It is getting harder to locate the fledglings as they daily venture further away from the nest.
I can always find them if I am there when a parent brings a fish to the nest.
The determined look on Ice’s face is there because he has seen Kate heading for the nest with a fish.
All he can think about is the food and he wants his share.
VIDEO at http://youtu.be/HzB5oGvk9_I
NOTE: wind was gusty and the 2nd video clip shows it!
First Ice brings a stick to the nest – gets it hung up on the rim and he is puzzled.
Then Wynd brings a fat stick to the nest. Gets it stuck on her foot.
Loses interest in the stick and bounces out of the nest and onto the parent’s big roost.
Only she misjudges the distance and ends up right at the end of the limb and can’t figure out what to do with her feet.
Quite a dance she does. She finally bails out.
I wonder if carrying the sticks is good practice for carrying wet slippery fish once the fledglings begin to fish for themselves.
In these photos: 1st is Ice in the very dark early morning; 2nd is Wynd landing with her right foot on the stick and her left foot on the roost.
It is bad enough that Brassy, another eagle, chases Ice every chance she gets.
It is probably an additional insult to the fledgling that a small, hopping mad, parent fishing crow also harasses the immature eagle.
The fishing crow and its mate have a nest at the end of the cove where the eagle family lives.
Like all parent birds, these crows don’t like intruders and will, as here, chase even an eagle.
By the way, Ice’s eye is in mid-blink, and is therefore not showing signs of a possible injury.
Brassy doesn’t care who she harasses, like this osprey.
All bald eagles will chase an osprey that is carrying a fish.
The eagle crowds or actually bumps the osprey until it drops its fish.
Usually the eagle snatches the falling fish before it hits the water.
Yes, the bald eagle is a thief.
Osprey is up top and Brassy is closing fast from the lower right.
I was enjoying Wynd’s flight about the cove when I saw her look over her shoulder.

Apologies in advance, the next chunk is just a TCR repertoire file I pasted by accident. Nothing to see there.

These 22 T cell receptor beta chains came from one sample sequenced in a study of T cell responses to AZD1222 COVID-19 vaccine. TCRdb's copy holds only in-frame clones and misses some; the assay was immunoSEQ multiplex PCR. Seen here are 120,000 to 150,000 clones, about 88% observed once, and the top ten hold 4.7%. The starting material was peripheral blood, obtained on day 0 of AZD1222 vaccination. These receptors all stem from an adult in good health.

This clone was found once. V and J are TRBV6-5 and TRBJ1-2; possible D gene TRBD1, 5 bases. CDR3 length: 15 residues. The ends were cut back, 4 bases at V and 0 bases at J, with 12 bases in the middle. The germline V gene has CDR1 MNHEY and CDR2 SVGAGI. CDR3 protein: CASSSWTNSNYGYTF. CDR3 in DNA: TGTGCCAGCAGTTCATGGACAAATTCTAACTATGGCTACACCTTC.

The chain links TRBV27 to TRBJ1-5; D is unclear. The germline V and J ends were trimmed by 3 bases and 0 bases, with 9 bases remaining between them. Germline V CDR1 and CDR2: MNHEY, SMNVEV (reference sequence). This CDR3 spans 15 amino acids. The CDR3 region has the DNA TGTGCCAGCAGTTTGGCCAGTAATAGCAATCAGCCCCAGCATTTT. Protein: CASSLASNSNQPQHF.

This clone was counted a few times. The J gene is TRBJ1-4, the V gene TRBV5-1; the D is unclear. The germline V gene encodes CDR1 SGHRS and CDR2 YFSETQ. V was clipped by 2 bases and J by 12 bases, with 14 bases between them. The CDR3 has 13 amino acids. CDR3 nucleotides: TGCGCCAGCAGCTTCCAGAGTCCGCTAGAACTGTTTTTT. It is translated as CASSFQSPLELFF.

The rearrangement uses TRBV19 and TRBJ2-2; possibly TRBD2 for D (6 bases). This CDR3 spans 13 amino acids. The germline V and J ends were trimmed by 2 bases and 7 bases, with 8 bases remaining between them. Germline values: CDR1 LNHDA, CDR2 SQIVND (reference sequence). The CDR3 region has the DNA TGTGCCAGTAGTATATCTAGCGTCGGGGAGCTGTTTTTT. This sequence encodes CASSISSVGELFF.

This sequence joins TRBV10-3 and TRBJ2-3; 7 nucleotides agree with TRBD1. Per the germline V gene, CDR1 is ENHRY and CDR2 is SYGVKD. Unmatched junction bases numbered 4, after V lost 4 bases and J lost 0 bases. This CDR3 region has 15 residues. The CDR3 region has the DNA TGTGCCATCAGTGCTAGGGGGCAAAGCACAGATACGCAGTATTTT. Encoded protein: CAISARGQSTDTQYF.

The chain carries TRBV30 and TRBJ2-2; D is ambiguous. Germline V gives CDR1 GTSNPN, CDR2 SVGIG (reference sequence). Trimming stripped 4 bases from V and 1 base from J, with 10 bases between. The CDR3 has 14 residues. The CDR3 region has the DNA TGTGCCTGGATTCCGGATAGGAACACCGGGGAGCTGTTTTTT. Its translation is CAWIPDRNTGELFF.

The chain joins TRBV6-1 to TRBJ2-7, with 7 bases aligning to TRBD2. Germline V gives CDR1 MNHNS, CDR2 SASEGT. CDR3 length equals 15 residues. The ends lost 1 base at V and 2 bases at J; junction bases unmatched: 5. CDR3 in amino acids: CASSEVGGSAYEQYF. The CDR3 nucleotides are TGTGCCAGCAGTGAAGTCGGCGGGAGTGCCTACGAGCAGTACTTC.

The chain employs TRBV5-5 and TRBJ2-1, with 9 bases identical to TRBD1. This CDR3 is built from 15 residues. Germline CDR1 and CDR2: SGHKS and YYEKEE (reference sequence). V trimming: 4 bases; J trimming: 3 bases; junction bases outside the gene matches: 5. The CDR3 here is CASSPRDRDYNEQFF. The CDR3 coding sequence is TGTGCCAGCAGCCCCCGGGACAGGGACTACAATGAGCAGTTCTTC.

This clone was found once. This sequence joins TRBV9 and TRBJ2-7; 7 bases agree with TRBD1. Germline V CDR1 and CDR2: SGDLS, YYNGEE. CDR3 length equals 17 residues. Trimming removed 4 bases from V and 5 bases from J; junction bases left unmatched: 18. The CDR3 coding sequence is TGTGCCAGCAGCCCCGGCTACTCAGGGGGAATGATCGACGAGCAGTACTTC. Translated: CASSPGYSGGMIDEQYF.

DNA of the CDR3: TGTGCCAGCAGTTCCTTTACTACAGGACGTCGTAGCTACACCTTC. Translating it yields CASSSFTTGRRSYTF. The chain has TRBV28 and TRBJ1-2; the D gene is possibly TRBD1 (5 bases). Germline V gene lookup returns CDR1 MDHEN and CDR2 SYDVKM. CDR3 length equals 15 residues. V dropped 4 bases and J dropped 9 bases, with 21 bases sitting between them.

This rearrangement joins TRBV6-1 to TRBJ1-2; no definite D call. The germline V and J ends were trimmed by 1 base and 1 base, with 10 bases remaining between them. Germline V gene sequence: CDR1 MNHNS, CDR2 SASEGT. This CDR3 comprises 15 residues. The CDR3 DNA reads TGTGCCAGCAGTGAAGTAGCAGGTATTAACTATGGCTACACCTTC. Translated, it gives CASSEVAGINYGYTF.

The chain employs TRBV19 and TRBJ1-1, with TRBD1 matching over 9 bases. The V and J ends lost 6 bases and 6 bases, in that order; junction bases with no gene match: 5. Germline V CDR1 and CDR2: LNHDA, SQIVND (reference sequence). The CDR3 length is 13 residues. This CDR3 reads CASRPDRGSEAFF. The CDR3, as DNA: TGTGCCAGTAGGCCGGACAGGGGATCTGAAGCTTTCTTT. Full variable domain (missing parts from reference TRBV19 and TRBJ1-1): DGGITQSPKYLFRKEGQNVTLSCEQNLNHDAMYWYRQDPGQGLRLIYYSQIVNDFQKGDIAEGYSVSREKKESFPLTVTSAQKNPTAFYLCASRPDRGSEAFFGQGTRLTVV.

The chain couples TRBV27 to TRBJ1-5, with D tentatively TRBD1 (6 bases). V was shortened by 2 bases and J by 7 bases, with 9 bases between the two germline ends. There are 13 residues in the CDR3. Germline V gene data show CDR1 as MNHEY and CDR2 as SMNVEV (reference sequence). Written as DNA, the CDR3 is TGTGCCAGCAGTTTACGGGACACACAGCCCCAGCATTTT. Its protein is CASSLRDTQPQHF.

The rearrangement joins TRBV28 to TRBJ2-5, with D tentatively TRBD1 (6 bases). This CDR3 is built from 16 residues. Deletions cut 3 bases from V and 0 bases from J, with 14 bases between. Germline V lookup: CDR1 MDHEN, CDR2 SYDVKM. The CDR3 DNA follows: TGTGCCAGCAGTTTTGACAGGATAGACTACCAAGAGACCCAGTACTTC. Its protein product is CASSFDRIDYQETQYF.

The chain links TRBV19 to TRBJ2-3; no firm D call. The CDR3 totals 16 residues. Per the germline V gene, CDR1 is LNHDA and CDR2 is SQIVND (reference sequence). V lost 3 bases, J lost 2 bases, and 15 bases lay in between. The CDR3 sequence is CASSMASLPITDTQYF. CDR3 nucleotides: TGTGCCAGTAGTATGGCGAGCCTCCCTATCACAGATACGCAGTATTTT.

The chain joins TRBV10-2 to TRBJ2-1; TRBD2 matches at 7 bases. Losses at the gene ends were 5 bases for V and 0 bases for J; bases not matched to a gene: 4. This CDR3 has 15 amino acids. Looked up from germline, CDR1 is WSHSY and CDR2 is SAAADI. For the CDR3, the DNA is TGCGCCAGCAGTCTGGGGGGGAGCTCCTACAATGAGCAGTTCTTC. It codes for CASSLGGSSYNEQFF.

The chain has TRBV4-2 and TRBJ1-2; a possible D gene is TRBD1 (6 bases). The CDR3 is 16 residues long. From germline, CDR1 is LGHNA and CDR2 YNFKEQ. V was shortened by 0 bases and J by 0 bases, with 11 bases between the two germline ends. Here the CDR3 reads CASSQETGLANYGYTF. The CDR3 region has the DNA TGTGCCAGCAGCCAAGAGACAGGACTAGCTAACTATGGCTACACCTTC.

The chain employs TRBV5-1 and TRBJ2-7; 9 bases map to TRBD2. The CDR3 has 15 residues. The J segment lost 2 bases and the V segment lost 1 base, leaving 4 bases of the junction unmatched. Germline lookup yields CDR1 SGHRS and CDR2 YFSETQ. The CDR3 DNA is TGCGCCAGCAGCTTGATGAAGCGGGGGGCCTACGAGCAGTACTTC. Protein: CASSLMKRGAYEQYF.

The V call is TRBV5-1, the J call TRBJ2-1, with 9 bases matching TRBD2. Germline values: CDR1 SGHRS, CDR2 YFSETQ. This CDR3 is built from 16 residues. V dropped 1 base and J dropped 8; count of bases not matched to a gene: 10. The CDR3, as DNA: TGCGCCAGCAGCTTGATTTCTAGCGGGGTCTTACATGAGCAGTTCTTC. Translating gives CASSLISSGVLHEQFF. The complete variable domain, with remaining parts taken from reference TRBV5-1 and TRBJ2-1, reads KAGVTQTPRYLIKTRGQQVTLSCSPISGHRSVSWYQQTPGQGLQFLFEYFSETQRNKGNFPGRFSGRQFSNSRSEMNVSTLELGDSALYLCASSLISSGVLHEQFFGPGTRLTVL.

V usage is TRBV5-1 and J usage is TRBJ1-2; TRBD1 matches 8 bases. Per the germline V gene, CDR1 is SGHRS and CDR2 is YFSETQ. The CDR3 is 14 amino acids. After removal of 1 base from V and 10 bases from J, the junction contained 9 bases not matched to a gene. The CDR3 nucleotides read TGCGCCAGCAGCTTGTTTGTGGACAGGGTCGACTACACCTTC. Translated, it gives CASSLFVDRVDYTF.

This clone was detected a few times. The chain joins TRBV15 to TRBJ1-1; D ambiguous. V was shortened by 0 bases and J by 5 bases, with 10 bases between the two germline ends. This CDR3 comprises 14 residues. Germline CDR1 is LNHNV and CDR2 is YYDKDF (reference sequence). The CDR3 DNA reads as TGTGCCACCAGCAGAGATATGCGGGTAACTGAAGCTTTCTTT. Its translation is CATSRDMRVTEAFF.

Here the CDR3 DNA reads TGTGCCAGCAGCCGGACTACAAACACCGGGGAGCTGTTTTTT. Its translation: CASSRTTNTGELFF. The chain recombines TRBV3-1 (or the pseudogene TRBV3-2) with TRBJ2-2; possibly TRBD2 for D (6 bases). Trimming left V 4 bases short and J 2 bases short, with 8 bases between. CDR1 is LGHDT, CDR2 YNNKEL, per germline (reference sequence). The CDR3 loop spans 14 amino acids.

I lifted my face from behind my camera and saw Brassy bearing down on the fledgling.
Wynd began screaming for parents, her wings and body and feet trying for more speed.
I briefly saw the flash of a parent past my lens then both Brassy and parent dove into the trees and I lost them.
Wynd headed for the nest on the other side of the cove.
Brassy sure knows how to disrupt a peaceful flight of exploration.
Wynd is the lower bird with Brassy almost on top of her.
VIDEO at http://youtu.be/zFaqIllLy8g
NOTE: I decided to leave the audio intact – I wanted you to be able to hear the eagles.
In my excitement I had gotten almost on top of my camera that was recording…so you can hear me and my friend talking about the action – if you would prefer, by all means mute the sound.
In the video: Ice is the fledgling to the right on the branch and Wynd is in the nest eating. Ice notices the chase first.
You get just a blurred glimpse of Brassy above the scene and then Petruchio below. The rest of the chase is out of sight (the chase from which you have seen photos).
This is the ending sequence.
Petruchio returns first – triumphant that he has chased Brassy away. Kate soon follows – watch her weight spring the limb Petruchio is on.
They both express their excitement with head throws, calls and body quivers. The fledglings are safe.
As ever, Kate gets bossy and pushes Petruchio around. He heads out and Kate is satisfied, for the moment.
In the photo below: left to right: Wynd, Ice, Kate, Petruchio.